The Philippines on Wednesday released photos purporting to show Chinese boats near a shoal in the South China Sea, claiming that the presence of new ships in the area could signal another attempt by Beijing to build in disputed fishing grounds.
The outcry could add further tensions during a summit of U.S. and Southeast Asian leaders in Laos over China’s reach into the South China Sea, where Beijing has already constructed artificial islands and other facilities that the West and allies fear could be used as a military foothold in the region.
China claims it has sovereignty over the sea, which borders the Philippines and several others nations that have sharply challenged Beijing’s push in the area. The United States also has raised concerns about possible Chinese attempts to limit fishing rights and shipping lanes in the sea.
In July, the Permanent Court of Arbitration in The Hague ruled against China’s assertion of control over the South China Sea. China has refused to recognize the ruling.
The latest move by the Philippines came two days after its Defense Ministryexpressed “grave concern” about the presence of a larger-than-normal number ships in the area, and just hours before U.S., Chinese and Southeast Asian leaders met for the Association of Southeast Asian Nations (ASEAN) summit.
The pictures from the Scarborough Shoal — a small grouping of rocks in rich fishing grounds — may add a new dimension to an already awkward summit in which Philippine President Rodrigo Duterte used the Tagalog term for “son of a whore” in railing against President Obama and perceived American interference in Philippine affairs. Obama then canceled a meeting with Duterte.
So far this week, the Chinese side has tried to downplay the Philippine claims. Asked on Monday about the presence of new ships, a spokeswoman for China’s Foreign Ministry said there has been no change in China’s policy or posture and urged reporters not to “hype” the matter.
But observers within and beyond the Philippines say it is hard to ignore what could be a move to strengthen China’s presence in the area — or signal that it can strengthen its presence if and when it chooses.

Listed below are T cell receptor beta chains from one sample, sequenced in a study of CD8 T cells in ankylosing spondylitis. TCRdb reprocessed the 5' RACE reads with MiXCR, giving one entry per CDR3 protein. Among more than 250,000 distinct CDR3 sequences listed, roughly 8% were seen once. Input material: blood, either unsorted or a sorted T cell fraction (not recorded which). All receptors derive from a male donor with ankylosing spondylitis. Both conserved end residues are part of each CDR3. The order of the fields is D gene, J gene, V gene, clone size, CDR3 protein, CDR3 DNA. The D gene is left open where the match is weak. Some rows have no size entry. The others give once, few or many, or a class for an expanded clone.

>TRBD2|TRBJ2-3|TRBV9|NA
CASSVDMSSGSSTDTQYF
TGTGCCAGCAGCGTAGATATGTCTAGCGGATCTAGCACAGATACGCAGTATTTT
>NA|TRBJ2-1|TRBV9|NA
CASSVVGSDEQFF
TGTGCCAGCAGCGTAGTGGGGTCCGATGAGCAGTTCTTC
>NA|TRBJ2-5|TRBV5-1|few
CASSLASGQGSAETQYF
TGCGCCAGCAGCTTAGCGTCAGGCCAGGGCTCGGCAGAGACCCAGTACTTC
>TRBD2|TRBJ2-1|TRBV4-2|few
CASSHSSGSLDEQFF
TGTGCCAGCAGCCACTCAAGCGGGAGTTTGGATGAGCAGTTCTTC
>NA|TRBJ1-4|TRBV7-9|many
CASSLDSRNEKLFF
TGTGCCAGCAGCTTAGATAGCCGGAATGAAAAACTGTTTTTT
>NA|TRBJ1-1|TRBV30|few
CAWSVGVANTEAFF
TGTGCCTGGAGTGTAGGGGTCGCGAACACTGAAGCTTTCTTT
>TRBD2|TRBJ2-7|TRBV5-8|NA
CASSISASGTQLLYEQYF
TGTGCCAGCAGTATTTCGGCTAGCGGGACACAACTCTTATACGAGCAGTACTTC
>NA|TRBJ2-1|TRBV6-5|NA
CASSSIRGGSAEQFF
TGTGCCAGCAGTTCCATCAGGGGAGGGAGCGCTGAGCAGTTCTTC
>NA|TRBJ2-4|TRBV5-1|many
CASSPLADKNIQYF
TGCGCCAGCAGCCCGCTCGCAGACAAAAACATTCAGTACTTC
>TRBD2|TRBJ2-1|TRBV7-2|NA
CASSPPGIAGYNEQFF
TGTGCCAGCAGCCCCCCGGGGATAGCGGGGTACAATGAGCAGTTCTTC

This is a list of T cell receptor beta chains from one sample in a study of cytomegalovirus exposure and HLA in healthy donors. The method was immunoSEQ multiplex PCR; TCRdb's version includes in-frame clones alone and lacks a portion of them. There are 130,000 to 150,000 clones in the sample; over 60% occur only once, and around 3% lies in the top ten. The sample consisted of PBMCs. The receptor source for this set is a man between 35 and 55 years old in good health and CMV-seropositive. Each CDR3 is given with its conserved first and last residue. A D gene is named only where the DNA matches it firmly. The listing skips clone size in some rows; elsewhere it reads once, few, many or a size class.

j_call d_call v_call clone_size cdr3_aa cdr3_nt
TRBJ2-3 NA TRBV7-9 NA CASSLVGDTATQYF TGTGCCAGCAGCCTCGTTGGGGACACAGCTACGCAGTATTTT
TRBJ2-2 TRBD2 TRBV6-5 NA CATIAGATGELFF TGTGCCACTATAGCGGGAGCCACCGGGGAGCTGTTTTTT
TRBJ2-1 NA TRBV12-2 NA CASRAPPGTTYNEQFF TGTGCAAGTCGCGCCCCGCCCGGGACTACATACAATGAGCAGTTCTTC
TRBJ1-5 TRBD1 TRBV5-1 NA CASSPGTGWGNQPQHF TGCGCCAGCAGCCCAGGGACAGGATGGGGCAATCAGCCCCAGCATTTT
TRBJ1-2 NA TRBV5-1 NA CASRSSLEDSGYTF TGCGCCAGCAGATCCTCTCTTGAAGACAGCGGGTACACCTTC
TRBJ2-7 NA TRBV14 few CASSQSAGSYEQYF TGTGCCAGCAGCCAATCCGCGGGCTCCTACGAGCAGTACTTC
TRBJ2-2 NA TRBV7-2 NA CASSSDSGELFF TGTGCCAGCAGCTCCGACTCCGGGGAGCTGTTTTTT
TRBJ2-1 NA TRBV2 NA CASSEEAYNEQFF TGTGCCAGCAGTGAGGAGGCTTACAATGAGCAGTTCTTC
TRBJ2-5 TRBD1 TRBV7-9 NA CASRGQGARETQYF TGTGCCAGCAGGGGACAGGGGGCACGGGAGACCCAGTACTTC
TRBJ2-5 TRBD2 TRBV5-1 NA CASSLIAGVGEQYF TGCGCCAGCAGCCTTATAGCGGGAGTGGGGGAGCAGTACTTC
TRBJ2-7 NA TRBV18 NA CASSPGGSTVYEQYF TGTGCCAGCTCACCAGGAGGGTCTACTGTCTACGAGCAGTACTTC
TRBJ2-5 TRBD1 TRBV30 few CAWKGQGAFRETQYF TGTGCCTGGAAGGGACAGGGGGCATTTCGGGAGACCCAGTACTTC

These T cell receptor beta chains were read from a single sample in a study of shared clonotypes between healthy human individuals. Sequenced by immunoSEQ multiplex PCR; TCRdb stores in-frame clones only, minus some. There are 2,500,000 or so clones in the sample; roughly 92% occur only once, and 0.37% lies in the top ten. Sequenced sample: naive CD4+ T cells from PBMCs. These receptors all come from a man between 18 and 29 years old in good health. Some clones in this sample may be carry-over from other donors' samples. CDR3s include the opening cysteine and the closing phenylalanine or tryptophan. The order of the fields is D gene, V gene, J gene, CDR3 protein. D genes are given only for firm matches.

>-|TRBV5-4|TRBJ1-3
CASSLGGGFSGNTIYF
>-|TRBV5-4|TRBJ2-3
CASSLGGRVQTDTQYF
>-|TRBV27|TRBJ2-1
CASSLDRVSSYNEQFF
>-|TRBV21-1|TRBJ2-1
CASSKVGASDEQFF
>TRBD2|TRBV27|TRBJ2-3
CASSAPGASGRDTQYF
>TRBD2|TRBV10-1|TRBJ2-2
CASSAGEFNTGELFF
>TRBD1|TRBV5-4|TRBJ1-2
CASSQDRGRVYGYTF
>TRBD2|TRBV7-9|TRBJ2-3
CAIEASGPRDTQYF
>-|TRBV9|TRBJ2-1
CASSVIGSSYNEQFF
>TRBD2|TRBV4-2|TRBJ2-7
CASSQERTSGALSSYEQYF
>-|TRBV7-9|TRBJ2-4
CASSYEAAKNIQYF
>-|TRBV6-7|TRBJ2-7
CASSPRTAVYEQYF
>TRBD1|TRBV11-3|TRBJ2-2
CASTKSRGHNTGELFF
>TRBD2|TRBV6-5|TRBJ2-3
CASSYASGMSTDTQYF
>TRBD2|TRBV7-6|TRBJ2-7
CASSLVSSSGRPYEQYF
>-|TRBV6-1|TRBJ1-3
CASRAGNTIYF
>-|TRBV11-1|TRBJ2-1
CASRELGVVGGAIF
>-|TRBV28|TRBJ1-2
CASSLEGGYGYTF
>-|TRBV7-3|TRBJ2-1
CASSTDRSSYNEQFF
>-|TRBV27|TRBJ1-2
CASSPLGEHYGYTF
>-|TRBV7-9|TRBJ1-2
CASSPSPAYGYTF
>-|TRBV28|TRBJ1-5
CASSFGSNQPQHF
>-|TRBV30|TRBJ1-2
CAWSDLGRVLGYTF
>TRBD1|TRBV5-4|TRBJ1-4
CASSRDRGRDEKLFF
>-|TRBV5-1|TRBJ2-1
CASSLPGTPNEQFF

“These pictures are extremely alarming, lending credence to reports by sources in China indicating that Beijing was planning to build facilities in the Scarborough Shoal,” said Richard Javad Heydarian, an assistant professor of political science at Manila’s De La Salle University.
“If China indeed pushes ahead with actual construction, it could lead to collapse in burgeoning negotiations between the Duterte administration and Beijing." 
The problem, experts said, is that it is hard to tell from the pictures alone what the Chinese ships can do — dredge, lay cable, fish — or why the Chinese side may have sent them.
In its initial comments on the matter, the Philippine Defense Ministry said the vessels included Chinese coast guard ships, barges that could be used for dredging, and potential “troop carriers.”
Academics and analysts who follow the conflict closely said the pictures alone do not prove that to be true.
“It’s hard to draw any conclusion yet,” said Yanmei Xie, a Beijing-based analyst at the International Crisis Group, "But I'd be skeptical that China would choose to start dredging while the G-20 is ongoing and on the eve of the ASEAN summit."
“It looks like a mixture of coast guard ships and fishing vessels — hardly the precursor of a massive reclamation project,” said Ian Storey, a senior fellow at the ISEAS-Yusof Ishak Institute in Singapore.
But Storey said it could put Duterte in a difficult spot.
“As only America can help the Philippines push back against China and protect its maritime claims, Duterte may well come to regret insulting President Obama," he added.